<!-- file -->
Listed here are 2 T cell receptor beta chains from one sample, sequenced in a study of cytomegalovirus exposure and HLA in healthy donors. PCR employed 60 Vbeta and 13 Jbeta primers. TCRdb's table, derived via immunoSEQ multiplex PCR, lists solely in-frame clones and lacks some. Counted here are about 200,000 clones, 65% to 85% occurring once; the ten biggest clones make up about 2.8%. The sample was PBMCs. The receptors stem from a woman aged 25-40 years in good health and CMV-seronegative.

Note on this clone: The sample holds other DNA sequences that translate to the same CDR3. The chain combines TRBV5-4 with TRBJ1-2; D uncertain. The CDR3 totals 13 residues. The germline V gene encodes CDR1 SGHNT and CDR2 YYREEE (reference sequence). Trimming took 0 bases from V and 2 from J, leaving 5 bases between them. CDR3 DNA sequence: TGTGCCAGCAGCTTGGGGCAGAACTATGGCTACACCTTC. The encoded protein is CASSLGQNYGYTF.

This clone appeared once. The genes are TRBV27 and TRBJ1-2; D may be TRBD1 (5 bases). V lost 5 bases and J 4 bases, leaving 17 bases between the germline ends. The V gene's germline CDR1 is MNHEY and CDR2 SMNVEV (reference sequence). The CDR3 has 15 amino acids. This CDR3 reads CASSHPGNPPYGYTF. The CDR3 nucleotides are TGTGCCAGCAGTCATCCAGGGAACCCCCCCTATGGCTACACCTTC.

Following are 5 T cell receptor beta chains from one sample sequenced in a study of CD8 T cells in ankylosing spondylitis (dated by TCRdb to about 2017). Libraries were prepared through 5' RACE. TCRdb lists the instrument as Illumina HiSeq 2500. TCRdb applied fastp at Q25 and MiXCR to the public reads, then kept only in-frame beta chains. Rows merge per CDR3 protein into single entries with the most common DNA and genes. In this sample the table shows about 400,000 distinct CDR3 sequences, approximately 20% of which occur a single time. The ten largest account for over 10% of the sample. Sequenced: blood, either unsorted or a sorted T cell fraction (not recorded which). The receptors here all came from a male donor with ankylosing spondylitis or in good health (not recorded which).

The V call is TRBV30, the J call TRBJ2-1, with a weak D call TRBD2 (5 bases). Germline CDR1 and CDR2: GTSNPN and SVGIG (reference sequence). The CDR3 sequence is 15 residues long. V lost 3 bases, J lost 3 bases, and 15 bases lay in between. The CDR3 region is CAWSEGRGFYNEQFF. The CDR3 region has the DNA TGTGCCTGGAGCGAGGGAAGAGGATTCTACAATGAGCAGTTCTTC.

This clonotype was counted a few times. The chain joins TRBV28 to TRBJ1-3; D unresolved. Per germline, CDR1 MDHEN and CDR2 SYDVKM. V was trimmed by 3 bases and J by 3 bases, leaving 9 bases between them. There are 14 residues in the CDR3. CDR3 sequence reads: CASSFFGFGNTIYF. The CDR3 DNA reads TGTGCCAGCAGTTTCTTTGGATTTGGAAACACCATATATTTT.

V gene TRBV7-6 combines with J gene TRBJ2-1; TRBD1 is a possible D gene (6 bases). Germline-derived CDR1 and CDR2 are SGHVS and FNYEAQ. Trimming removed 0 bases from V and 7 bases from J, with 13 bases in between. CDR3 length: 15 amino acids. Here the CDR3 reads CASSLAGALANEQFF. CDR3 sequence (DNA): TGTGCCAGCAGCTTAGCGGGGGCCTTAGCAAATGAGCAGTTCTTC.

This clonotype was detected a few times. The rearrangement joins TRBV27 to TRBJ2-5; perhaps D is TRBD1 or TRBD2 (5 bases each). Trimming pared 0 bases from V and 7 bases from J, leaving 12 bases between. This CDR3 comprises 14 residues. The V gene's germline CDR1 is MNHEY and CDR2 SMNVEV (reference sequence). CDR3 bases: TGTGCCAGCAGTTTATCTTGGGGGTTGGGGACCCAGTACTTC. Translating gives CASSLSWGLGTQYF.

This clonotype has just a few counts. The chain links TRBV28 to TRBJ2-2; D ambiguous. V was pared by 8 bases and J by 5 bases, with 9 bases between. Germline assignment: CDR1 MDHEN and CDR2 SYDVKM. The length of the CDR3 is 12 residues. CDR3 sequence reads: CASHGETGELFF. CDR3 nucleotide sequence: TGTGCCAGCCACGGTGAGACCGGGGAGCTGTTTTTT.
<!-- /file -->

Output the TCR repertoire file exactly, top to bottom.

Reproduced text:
Listed here are 2 T cell receptor beta chains from one sample, sequenced in a study of cytomegalovirus exposure and HLA in healthy donors. PCR employed 60 Vbeta and 13 Jbeta primers. TCRdb's table, derived via immunoSEQ multiplex PCR, lists solely in-frame clones and lacks some. Counted here are about 200,000 clones, 65% to 85% occurring once; the ten biggest clones make up about 2.8%. The sample was PBMCs. The receptors stem from a woman aged 25-40 years in good health and CMV-seronegative.

Note on this clone: The sample holds other DNA sequences that translate to the same CDR3. The chain combines TRBV5-4 with TRBJ1-2; D uncertain. The CDR3 totals 13 residues. The germline V gene encodes CDR1 SGHNT and CDR2 YYREEE (reference sequence). Trimming took 0 bases from V and 2 from J, leaving 5 bases between them. CDR3 DNA sequence: TGTGCCAGCAGCTTGGGGCAGAACTATGGCTACACCTTC. The encoded protein is CASSLGQNYGYTF.

This clone appeared once. The genes are TRBV27 and TRBJ1-2; D may be TRBD1 (5 bases). V lost 5 bases and J 4 bases, leaving 17 bases between the germline ends. The V gene's germline CDR1 is MNHEY and CDR2 SMNVEV (reference sequence). The CDR3 has 15 amino acids. This CDR3 reads CASSHPGNPPYGYTF. The CDR3 nucleotides are TGTGCCAGCAGTCATCCAGGGAACCCCCCCTATGGCTACACCTTC.

Following are 5 T cell receptor beta chains from one sample sequenced in a study of CD8 T cells in ankylosing spondylitis (dated by TCRdb to about 2017). Libraries were prepared through 5' RACE. TCRdb lists the instrument as Illumina HiSeq 2500. TCRdb applied fastp at Q25 and MiXCR to the public reads, then kept only in-frame beta chains. Rows merge per CDR3 protein into single entries with the most common DNA and genes. In this sample the table shows about 400,000 distinct CDR3 sequences, approximately 20% of which occur a single time. The ten largest account for over 10% of the sample. Sequenced: blood, either unsorted or a sorted T cell fraction (not recorded which). The receptors here all came from a male donor with ankylosing spondylitis or in good health (not recorded which).

The V call is TRBV30, the J call TRBJ2-1, with a weak D call TRBD2 (5 bases). Germline CDR1 and CDR2: GTSNPN and SVGIG (reference sequence). The CDR3 sequence is 15 residues long. V lost 3 bases, J lost 3 bases, and 15 bases lay in between. The CDR3 region is CAWSEGRGFYNEQFF. The CDR3 region has the DNA TGTGCCTGGAGCGAGGGAAGAGGATTCTACAATGAGCAGTTCTTC.

This clonotype was counted a few times. The chain joins TRBV28 to TRBJ1-3; D unresolved. Per germline, CDR1 MDHEN and CDR2 SYDVKM. V was trimmed by 3 bases and J by 3 bases, leaving 9 bases between them. There are 14 residues in the CDR3. CDR3 sequence reads: CASSFFGFGNTIYF. The CDR3 DNA reads TGTGCCAGCAGTTTCTTTGGATTTGGAAACACCATATATTTT.

V gene TRBV7-6 combines with J gene TRBJ2-1; TRBD1 is a possible D gene (6 bases). Germline-derived CDR1 and CDR2 are SGHVS and FNYEAQ. Trimming removed 0 bases from V and 7 bases from J, with 13 bases in between. CDR3 length: 15 amino acids. Here the CDR3 reads CASSLAGALANEQFF. CDR3 sequence (DNA): TGTGCCAGCAGCTTAGCGGGGGCCTTAGCAAATGAGCAGTTCTTC.

This clonotype was detected a few times. The rearrangement joins TRBV27 to TRBJ2-5; perhaps D is TRBD1 or TRBD2 (5 bases each). Trimming pared 0 bases from V and 7 bases from J, leaving 12 bases between. This CDR3 comprises 14 residues. The V gene's germline CDR1 is MNHEY and CDR2 SMNVEV (reference sequence). CDR3 bases: TGTGCCAGCAGTTTATCTTGGGGGTTGGGGACCCAGTACTTC. Translating gives CASSLSWGLGTQYF.

This clonotype has just a few counts. The chain links TRBV28 to TRBJ2-2; D ambiguous. V was pared by 8 bases and J by 5 bases, with 9 bases between. Germline assignment: CDR1 MDHEN and CDR2 SYDVKM. The length of the CDR3 is 12 residues. CDR3 sequence reads: CASHGETGELFF. CDR3 nucleotide sequence: TGTGCCAGCCACGGTGAGACCGGGGAGCTGTTTTTT.